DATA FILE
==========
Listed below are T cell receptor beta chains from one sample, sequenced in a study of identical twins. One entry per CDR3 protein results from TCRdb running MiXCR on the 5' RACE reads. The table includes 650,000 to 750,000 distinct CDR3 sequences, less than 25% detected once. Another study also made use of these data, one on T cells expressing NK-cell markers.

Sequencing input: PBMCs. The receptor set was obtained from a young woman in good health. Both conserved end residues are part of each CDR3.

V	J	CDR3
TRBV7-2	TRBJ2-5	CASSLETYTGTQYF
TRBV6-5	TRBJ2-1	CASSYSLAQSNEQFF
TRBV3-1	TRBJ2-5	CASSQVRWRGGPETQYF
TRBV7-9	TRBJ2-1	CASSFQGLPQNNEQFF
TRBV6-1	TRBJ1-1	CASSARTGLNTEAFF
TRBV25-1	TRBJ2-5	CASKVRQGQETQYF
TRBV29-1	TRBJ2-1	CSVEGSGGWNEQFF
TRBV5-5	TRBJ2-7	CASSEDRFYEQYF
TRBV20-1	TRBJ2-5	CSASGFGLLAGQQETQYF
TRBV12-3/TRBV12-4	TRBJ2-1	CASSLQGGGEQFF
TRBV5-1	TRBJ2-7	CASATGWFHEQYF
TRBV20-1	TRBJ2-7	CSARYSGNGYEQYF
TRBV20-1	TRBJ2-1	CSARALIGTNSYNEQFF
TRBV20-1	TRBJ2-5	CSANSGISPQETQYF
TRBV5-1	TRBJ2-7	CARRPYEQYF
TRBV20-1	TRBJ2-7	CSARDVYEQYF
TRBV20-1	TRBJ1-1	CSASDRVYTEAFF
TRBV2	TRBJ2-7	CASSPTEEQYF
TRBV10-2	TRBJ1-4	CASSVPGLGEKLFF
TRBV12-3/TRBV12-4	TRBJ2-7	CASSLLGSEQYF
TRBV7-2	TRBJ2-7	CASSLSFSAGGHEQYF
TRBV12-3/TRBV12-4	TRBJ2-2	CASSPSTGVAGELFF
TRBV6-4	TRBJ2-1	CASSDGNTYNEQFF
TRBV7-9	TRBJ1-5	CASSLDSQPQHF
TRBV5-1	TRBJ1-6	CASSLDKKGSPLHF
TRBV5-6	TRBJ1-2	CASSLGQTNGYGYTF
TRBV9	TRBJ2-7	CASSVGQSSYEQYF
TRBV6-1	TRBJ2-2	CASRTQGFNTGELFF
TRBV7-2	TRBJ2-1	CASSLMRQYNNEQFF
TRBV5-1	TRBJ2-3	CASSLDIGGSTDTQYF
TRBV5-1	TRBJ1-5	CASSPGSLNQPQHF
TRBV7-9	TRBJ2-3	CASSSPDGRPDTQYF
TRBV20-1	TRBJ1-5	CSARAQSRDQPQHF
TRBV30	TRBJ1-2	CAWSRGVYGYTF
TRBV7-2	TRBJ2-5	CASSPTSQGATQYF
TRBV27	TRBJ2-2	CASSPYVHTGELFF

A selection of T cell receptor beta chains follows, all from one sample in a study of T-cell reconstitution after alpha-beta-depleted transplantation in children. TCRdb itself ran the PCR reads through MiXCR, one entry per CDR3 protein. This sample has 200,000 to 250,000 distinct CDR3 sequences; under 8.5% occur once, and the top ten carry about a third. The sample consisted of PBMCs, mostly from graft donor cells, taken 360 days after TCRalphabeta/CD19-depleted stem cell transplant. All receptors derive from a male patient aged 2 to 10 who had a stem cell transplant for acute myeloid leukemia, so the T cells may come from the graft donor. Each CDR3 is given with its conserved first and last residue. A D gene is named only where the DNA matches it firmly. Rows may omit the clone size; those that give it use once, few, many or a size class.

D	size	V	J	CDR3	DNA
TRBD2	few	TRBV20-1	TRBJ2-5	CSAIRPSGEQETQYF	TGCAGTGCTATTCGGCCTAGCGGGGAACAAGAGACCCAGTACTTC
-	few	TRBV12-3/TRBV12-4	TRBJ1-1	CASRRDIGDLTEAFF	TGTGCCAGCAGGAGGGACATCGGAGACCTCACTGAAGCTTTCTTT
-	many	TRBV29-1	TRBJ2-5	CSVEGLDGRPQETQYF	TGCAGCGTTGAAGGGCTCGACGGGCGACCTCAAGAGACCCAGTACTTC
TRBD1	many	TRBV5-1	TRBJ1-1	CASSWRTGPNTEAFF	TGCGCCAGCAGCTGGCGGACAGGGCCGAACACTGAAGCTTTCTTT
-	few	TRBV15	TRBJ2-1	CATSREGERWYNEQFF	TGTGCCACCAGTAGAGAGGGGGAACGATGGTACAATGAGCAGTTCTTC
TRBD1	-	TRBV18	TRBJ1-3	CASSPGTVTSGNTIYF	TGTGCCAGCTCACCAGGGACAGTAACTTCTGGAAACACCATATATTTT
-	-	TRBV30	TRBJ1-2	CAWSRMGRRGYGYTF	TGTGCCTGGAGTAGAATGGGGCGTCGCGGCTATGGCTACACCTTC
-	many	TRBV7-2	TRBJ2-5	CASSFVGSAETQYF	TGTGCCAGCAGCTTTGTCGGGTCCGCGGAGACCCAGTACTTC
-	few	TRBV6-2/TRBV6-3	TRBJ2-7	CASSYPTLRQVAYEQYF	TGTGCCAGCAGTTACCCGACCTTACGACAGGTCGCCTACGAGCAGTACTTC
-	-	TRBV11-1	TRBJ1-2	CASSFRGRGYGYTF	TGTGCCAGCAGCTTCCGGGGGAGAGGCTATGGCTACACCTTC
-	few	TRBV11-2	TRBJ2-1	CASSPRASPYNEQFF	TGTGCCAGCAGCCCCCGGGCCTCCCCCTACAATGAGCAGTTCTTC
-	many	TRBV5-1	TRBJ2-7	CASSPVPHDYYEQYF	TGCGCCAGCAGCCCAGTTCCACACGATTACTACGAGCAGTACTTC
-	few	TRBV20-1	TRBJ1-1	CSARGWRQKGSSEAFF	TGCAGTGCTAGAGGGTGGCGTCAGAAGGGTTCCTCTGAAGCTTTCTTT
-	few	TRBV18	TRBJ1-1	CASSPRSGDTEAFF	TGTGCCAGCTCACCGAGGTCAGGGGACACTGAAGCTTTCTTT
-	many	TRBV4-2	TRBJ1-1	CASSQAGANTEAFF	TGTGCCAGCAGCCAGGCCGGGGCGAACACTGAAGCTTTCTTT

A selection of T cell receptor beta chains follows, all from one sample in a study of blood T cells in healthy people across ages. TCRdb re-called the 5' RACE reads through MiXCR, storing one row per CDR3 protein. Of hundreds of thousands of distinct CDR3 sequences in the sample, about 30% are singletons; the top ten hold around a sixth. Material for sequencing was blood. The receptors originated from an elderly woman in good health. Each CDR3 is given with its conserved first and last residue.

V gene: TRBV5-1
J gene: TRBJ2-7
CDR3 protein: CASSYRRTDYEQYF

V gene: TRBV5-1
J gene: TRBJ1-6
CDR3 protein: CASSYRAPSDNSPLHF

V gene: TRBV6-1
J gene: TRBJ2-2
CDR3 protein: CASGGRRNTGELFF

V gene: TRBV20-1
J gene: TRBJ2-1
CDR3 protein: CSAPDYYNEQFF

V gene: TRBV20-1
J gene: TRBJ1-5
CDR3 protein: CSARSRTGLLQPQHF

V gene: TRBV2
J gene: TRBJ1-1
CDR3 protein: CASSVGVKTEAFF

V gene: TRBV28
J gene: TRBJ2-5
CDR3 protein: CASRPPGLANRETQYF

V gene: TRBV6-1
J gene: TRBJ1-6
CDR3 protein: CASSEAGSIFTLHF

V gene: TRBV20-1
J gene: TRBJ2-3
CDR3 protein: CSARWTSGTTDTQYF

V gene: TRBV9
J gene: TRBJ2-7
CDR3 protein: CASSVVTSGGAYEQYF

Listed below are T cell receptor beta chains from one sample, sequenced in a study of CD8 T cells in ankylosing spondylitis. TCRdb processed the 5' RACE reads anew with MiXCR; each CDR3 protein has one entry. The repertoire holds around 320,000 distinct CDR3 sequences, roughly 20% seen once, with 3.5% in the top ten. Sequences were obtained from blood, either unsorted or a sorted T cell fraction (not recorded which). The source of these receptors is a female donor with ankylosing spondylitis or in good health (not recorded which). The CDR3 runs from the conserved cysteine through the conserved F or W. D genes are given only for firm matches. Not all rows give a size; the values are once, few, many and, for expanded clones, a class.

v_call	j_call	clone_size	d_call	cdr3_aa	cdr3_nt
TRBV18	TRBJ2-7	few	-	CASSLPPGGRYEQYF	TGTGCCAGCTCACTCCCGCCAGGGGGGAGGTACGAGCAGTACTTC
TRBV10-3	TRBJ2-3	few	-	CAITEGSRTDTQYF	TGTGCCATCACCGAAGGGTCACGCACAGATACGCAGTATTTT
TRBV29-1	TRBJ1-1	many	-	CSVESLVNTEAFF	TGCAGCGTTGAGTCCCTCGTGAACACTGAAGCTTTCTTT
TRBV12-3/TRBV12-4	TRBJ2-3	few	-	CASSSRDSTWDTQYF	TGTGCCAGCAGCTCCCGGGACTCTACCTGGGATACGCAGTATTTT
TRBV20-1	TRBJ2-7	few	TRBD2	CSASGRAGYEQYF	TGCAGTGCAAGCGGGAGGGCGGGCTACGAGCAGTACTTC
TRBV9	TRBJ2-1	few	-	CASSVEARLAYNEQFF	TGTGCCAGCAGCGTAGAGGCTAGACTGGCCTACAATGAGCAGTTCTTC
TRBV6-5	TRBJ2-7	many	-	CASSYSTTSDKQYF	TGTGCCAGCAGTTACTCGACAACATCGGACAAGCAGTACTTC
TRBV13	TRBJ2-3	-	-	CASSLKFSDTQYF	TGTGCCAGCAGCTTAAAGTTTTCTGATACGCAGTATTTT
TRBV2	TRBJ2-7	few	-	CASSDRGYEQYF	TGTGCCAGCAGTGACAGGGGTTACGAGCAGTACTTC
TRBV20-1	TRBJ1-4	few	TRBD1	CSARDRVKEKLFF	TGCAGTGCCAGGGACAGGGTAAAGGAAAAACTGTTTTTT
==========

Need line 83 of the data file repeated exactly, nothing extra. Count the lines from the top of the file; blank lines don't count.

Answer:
J gene: TRBJ2-3